Amaryllo Purity

A Bluetooth GPS receiver is only supposed to do two things: triangulate the signals from as many geostationary global positioning satellites as it can see to work out your longitude and latitude, then transmit that grid reference as quickly and reliably as possible, via wireless Bluetooth connection to whatever device you choose.

BikeRadar score 4.5/5

A Bluetooth GPS receiver is only supposed to do two things: triangulate the signals from as many geostationary global positioning satellites as it can see to work out your longitude and latitude, then transmit that grid reference as quickly and reliably as possible, via wireless Bluetooth connection to whatever device you choose.

For cycling purposes, it needs to do this quickly, it needs to be rugged, and it needs to do it all day long. The Purity performs well on all counts: it uses the latest third-generation satellite spotting chipset from Sirf (Sirf and Nemerix are the two biggest rivals in this field); it didn't lose my position, even in a steeply sided wooded Cotswold valley; and it talked continuously via a wireless Bluetooth connection from the top of my rucksack to the Viewranger digital mapping software on my handlebar-mounted Nokia 'smartphone', on and off road.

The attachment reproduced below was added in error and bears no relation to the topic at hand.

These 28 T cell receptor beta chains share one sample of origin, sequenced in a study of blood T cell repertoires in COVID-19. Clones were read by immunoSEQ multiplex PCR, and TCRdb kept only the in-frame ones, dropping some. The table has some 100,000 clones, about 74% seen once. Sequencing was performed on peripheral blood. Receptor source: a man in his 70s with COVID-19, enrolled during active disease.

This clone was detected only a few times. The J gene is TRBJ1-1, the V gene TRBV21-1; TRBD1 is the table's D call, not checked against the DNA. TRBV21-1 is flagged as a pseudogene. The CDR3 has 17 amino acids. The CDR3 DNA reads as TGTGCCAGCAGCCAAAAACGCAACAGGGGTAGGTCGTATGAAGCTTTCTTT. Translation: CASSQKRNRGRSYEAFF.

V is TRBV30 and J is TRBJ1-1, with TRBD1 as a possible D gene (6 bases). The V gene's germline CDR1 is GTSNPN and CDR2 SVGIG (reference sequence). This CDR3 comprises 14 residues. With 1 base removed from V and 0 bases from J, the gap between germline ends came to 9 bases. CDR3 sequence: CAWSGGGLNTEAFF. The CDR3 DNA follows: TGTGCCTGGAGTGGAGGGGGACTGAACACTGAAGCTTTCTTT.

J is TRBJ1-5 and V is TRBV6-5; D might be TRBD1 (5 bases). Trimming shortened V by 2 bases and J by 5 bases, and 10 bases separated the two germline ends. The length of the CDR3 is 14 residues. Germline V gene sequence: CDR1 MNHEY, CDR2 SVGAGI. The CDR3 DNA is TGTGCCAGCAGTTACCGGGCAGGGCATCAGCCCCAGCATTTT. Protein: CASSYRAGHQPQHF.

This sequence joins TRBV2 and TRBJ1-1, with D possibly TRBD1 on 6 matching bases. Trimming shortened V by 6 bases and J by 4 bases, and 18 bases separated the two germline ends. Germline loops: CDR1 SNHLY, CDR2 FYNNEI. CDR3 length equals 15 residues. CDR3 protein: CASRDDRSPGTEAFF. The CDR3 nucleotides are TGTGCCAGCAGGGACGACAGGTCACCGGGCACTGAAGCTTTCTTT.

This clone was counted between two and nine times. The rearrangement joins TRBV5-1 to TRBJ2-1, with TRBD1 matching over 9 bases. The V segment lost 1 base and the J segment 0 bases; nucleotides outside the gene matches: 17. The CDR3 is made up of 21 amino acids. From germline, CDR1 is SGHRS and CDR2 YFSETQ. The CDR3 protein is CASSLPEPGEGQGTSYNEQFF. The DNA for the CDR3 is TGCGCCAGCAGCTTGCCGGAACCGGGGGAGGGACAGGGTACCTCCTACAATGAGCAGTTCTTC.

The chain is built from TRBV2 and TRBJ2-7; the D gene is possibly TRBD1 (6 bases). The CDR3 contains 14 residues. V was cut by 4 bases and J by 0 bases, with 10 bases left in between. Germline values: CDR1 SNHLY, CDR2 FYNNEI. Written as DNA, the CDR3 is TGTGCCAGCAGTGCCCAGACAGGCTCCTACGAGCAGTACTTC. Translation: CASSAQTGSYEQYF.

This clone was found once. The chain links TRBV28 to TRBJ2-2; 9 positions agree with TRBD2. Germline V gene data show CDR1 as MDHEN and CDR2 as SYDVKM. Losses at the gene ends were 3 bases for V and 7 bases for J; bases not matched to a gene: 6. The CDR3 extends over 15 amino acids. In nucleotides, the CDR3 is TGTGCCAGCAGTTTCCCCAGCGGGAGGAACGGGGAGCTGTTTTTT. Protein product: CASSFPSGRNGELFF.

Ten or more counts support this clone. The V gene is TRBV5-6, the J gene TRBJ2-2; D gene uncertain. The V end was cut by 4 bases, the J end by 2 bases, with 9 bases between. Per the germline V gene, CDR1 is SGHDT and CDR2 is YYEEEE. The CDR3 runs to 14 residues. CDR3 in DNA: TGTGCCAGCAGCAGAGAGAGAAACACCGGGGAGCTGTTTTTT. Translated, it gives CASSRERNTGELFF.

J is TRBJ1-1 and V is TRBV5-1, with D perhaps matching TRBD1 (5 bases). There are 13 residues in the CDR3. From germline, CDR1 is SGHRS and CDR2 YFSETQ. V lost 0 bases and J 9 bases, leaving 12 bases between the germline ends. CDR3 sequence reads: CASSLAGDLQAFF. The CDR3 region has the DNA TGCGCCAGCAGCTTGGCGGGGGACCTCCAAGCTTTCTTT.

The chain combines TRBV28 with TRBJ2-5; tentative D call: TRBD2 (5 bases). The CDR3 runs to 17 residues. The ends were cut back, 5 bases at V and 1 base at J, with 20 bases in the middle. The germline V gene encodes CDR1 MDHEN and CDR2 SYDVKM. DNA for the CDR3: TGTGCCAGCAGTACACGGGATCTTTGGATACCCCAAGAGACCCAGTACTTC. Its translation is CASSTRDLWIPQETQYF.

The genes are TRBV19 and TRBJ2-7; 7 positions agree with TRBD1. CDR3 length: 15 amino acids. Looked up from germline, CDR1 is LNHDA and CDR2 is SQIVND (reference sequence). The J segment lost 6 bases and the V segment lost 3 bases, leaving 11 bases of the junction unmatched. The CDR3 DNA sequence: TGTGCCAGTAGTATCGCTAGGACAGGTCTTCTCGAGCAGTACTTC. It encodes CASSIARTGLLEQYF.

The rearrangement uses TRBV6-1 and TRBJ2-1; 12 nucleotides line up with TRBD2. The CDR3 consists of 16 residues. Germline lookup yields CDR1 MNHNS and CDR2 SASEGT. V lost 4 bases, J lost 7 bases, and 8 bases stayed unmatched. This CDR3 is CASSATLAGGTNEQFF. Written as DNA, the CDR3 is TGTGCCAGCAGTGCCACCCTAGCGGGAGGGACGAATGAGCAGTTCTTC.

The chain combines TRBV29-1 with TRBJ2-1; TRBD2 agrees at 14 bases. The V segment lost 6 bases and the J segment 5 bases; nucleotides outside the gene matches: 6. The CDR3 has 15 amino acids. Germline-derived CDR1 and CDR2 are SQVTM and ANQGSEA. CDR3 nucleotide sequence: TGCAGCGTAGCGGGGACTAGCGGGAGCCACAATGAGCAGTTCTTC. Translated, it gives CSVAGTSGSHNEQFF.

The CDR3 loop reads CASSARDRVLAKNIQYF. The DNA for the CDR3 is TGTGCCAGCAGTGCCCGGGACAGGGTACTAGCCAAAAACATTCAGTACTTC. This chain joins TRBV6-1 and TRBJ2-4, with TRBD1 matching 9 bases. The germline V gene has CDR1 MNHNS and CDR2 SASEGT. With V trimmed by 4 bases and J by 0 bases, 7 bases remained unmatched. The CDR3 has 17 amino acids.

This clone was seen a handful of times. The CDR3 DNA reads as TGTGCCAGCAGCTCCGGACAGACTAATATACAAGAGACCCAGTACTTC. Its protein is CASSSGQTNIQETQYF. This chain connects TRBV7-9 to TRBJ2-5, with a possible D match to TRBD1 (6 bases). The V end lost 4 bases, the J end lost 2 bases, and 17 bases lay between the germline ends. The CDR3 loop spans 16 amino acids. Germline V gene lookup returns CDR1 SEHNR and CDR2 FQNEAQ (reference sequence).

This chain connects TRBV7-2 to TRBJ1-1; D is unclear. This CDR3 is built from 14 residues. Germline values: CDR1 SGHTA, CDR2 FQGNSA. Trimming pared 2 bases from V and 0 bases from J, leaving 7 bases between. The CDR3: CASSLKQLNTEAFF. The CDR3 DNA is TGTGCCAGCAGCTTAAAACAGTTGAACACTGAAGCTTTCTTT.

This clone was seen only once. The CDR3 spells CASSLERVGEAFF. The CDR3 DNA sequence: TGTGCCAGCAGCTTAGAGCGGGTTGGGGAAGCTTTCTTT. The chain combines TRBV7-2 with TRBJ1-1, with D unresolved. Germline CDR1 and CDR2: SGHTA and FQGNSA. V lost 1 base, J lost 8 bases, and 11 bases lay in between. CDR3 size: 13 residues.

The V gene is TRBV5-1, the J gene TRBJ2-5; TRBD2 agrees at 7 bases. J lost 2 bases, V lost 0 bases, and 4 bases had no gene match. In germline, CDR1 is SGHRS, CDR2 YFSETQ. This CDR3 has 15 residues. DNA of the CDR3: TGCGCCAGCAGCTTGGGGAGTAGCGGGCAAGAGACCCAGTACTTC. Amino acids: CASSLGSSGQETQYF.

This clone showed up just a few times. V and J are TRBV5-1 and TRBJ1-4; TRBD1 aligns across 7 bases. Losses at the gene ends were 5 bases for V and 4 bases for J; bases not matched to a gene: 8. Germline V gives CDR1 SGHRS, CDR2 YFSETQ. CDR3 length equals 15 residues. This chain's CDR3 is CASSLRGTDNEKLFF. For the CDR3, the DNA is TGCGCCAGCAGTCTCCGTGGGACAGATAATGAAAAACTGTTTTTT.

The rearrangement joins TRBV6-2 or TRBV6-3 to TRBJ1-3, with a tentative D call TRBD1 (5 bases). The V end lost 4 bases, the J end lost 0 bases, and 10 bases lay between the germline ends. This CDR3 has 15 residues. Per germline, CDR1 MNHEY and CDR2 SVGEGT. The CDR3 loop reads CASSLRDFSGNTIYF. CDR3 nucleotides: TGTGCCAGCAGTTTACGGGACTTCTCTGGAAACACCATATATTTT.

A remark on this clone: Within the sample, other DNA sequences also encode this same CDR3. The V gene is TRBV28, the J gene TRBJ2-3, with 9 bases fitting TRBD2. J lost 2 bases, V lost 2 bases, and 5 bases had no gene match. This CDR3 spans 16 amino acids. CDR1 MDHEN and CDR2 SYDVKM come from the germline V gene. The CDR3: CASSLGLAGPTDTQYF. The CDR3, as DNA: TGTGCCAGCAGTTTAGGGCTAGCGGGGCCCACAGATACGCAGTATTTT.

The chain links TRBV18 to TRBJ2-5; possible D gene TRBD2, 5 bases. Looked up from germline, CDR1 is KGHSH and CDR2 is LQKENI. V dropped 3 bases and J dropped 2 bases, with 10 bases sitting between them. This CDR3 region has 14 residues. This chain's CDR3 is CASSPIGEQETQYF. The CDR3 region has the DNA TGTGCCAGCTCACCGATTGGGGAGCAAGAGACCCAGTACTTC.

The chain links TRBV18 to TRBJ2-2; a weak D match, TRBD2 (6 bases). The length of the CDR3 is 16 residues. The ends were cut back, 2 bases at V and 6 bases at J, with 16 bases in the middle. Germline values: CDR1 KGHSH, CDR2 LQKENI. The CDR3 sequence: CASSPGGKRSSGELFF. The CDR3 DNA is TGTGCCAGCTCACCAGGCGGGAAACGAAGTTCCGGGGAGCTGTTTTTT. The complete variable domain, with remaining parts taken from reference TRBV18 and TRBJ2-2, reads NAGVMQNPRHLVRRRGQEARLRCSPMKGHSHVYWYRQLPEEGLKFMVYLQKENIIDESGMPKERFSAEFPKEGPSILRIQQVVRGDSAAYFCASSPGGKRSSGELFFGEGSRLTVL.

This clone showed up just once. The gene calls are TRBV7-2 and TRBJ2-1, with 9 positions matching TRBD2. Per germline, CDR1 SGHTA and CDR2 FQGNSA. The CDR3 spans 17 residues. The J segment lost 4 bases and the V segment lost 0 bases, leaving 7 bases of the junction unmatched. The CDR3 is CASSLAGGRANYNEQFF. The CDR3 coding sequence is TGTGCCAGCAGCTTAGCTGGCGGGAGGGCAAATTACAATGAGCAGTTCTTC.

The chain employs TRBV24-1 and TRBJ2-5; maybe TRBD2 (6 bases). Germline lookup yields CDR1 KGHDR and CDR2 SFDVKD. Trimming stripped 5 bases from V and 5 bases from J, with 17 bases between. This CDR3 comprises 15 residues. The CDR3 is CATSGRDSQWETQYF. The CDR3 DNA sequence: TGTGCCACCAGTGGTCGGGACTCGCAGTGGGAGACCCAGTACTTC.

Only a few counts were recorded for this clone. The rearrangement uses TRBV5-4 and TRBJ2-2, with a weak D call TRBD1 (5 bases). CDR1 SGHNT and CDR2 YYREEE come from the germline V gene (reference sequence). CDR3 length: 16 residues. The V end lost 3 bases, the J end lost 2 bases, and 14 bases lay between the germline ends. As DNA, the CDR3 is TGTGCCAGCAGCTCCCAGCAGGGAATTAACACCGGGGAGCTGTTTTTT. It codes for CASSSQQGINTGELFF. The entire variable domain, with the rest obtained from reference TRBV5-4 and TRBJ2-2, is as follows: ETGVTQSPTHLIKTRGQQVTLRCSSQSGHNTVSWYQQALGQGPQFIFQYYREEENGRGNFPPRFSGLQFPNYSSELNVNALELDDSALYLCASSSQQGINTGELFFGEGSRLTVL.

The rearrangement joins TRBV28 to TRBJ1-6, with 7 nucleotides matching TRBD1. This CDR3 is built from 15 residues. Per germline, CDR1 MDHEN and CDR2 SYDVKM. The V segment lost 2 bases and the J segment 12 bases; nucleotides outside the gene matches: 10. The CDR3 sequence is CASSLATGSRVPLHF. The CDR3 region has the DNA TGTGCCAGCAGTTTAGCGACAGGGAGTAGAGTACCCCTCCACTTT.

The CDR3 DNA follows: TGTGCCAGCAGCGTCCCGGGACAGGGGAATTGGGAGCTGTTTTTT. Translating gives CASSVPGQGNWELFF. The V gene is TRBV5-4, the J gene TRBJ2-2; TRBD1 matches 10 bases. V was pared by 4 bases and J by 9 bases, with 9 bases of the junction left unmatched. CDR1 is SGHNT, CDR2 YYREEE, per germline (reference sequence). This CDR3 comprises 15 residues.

The Battery life is a claimed 15 hours and certainly lasted all day on one charge from its replaceable phone battery. For multi-day rides just buy and charge up several - supermarkets sell them now for just a few pounds. If you turn your phone off or wander out of Bluetooth range then it will power down automatically until it 'sees' the signal again. The Purity also comes with a great range of accessories, including a decent protective sleeve, a car charger and mains charger - both of which connect with the same USB cable that also enables charging from a computer. Amaryllo also produce the Amplitude, which at roughly £17 less uses the rival Nemerix chipset.

Comments

Back to top